Ode to New York (from the periphery)

Two educated people sit in a café in New York City.

One of them has an ‘afro’ even though he is not African.

“So I will do a song and dance as sort of an introduction to the whole thing,” she says.

“So we’re going to have an actual guy in a bear costume?” he says.

“Yes.”

“Leading the whole thing?” he asks.

“Yes. He’s going to be doing normal-people things like buying groceries and kicking soccer balls. Occasionally he will fall over for comic effect. The kids will not fall over, not even the ones on the bear team. They’ll just laugh at him. At the end he and the kids, they’ll do a big dance number with the other animals.” She takes a sip of her latte.

“I was thinking we’d also show a video of Christopher Walken doing a dance.”

“No, the kids are not going to get that reference.”

“What do you think the schedule of the dances should be?”

“Bears, 1:20. Mice, 1:40. Birds?”

“No, that’s too long. 10 minutes each.”

“So gophers at 1:50?”

“How about 15 minutes. I get distracted real easily. Not because I get bored with what I’m doing, but for more obscure reasons that I don’t fully understand. I think 15 minutes is long enough for a skit with a couple solid musical numbers.”

“So I’ll be working the group song, I’ll be working the group dance, and I’ll be working all the individual dances too,” she says.

He sips his cappuccino. “What I would like to do is basically drill every single one of them individually,” he says.

She gets really excited. “Yes!”

“We’ll need like 5 solid days of practice with all the kids together in a big room with good acoustics.”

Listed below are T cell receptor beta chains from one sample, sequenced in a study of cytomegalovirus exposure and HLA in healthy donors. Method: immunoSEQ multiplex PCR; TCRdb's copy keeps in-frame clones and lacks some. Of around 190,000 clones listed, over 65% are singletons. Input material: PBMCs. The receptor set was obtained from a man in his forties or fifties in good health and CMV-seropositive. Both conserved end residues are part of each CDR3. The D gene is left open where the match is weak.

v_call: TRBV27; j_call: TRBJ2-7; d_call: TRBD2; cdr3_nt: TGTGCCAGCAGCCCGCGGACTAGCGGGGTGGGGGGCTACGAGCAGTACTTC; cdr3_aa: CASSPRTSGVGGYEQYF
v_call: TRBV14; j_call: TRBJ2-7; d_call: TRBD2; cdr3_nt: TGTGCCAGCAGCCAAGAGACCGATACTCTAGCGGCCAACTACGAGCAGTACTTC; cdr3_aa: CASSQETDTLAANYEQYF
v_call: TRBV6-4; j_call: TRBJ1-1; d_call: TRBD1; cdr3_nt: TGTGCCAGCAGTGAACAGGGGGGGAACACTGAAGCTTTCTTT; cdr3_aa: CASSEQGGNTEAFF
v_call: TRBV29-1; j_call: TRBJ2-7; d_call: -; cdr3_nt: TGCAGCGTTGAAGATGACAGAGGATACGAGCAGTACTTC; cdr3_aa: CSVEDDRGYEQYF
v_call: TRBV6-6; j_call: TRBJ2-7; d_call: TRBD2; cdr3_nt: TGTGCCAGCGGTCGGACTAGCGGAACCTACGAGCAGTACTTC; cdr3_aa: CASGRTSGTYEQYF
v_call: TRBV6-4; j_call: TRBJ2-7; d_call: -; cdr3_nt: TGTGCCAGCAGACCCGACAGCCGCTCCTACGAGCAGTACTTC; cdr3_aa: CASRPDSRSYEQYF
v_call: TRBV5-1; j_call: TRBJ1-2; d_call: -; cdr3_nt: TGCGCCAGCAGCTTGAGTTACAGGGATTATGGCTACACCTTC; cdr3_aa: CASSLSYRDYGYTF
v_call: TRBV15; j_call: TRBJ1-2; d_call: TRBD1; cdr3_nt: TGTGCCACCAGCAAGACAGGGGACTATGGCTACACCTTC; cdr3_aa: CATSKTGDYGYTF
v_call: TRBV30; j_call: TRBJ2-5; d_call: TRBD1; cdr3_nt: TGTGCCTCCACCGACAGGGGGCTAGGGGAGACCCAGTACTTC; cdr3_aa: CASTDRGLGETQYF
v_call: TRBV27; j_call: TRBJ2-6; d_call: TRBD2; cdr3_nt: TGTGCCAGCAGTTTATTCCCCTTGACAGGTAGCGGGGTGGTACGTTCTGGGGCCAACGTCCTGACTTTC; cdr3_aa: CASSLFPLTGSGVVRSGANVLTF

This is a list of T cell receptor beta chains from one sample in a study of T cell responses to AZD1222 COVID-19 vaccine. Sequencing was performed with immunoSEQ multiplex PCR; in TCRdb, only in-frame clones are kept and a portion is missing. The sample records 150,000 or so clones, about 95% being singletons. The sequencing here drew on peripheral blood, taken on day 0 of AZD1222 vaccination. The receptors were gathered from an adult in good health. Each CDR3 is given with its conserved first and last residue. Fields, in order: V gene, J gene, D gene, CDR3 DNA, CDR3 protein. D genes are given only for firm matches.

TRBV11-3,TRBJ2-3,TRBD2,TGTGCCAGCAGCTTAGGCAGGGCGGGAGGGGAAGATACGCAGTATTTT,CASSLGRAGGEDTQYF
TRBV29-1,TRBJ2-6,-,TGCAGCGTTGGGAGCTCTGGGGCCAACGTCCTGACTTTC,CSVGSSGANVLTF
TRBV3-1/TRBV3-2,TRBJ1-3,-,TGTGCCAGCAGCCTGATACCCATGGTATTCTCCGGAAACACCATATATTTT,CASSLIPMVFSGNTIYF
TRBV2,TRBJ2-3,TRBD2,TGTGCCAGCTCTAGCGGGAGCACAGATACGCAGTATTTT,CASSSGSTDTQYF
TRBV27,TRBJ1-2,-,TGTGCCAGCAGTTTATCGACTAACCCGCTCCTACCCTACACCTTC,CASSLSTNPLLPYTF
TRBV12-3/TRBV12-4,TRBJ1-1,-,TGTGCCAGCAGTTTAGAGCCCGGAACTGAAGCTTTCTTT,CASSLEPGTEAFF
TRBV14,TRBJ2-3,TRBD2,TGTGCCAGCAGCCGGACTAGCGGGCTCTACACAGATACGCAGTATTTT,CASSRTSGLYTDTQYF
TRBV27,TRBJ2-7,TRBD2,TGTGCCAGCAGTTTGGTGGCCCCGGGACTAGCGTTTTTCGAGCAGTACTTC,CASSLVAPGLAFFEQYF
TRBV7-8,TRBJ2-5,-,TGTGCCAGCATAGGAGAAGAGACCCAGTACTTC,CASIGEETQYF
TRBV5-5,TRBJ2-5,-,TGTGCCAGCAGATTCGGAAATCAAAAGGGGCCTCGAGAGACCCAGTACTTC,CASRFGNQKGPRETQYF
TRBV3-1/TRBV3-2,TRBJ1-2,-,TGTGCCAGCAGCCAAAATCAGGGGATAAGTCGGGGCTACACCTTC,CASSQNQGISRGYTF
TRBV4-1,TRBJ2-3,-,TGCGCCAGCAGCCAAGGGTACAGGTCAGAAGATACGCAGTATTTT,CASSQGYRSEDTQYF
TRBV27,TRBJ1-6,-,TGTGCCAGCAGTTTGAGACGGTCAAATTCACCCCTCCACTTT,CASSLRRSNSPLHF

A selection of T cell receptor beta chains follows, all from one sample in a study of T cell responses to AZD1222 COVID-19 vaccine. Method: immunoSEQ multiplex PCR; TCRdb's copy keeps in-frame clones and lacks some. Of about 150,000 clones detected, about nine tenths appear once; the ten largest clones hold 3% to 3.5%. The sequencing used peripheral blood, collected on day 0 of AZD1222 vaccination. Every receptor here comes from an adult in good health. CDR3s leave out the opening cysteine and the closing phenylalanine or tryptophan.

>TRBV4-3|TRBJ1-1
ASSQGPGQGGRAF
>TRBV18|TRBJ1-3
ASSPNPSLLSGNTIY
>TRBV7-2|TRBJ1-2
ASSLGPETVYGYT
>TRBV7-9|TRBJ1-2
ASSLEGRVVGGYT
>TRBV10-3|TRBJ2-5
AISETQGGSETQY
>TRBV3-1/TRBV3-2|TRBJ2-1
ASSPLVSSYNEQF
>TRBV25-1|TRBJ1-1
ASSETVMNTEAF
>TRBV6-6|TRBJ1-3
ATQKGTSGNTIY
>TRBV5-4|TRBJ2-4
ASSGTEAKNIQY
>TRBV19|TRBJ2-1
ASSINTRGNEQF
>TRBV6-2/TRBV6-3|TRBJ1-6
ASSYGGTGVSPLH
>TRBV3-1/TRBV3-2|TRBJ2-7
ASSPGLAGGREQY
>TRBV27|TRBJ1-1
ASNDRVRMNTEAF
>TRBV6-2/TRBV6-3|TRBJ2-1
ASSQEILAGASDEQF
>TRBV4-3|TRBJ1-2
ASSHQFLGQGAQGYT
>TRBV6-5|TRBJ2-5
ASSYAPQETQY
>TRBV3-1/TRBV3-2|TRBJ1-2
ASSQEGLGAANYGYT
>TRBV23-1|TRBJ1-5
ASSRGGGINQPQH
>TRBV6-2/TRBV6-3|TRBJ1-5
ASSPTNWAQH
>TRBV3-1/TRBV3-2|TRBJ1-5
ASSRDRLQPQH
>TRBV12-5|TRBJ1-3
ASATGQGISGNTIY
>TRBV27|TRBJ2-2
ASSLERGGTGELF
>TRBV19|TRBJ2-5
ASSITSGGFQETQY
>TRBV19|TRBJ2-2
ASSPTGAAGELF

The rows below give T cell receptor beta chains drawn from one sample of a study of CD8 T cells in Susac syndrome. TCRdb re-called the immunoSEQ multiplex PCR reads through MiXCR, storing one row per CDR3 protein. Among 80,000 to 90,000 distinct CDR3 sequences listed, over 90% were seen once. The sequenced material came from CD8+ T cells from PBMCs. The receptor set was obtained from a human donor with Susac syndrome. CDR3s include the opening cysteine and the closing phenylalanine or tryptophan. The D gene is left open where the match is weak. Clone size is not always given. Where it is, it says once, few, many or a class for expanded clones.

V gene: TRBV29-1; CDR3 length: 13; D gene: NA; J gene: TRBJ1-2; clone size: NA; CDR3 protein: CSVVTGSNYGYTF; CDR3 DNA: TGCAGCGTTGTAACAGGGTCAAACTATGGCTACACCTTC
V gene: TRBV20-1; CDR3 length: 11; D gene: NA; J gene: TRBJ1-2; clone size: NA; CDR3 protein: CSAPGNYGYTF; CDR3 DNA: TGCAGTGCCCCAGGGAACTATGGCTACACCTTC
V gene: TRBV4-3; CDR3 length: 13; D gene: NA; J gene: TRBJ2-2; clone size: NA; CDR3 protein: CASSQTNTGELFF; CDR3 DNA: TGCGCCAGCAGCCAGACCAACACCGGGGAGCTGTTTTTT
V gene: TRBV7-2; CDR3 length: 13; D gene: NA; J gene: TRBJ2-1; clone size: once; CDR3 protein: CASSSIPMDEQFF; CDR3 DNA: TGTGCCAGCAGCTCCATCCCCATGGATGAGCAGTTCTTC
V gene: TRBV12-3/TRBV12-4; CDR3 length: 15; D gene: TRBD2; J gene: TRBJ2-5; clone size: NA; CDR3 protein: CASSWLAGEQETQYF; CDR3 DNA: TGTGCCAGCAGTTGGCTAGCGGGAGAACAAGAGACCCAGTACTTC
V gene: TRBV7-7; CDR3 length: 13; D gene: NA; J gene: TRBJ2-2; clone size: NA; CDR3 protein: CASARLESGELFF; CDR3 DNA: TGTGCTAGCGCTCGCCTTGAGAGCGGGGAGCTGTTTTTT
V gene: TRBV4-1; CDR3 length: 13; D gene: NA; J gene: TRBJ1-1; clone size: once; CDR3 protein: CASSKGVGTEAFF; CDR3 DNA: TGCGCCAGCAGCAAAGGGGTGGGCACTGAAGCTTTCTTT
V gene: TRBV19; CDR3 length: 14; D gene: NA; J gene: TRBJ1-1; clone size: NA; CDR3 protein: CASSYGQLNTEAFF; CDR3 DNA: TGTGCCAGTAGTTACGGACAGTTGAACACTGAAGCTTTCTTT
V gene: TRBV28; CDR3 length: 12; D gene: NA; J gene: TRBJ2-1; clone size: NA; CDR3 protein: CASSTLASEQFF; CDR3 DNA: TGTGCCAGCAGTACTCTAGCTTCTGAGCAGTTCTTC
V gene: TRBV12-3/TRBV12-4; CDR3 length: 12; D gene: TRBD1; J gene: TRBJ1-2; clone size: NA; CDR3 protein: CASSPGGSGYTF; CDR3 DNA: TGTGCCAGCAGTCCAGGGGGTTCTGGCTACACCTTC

She writes all of this down and nods her head with extreme emphasis.

“You have to let me know all the details about the show and the exact timeframe so I can write solid musical numbers that are the correct length.”

She gives him what he wants. Then she remembers that “we won’t be able to get a gopher costume in time for the show. You’ll have to explain that to the parents during intermission.”

“I don’t like to give excuses that aren’t my own.” He says this very solemnly.

There is nothing she can say in response to his artistic conviction. “Who will wear the bear costume?”

“Avatar. You know avatar? He’s the coolest person I know that’s over 50. He’s like a kid, he’s awesome. Sometimes he sleeps on my couch. I think the first song will go like this.”

He starts snapping his fingers.

“New York is the greatest,” she says.

“Everyone I know in Berlin thinks that too,” he says.

She doesn’t know what he means so she laughs.

“My boyfriend moved back to Austin,” he says.

“Everyone here is a moneygrubbing bitch,” he says.

She remembers some facts from a magazine article. “We don’t want to end up like Detroit.”

 

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One Response to “Ode to New York (from the periphery)”

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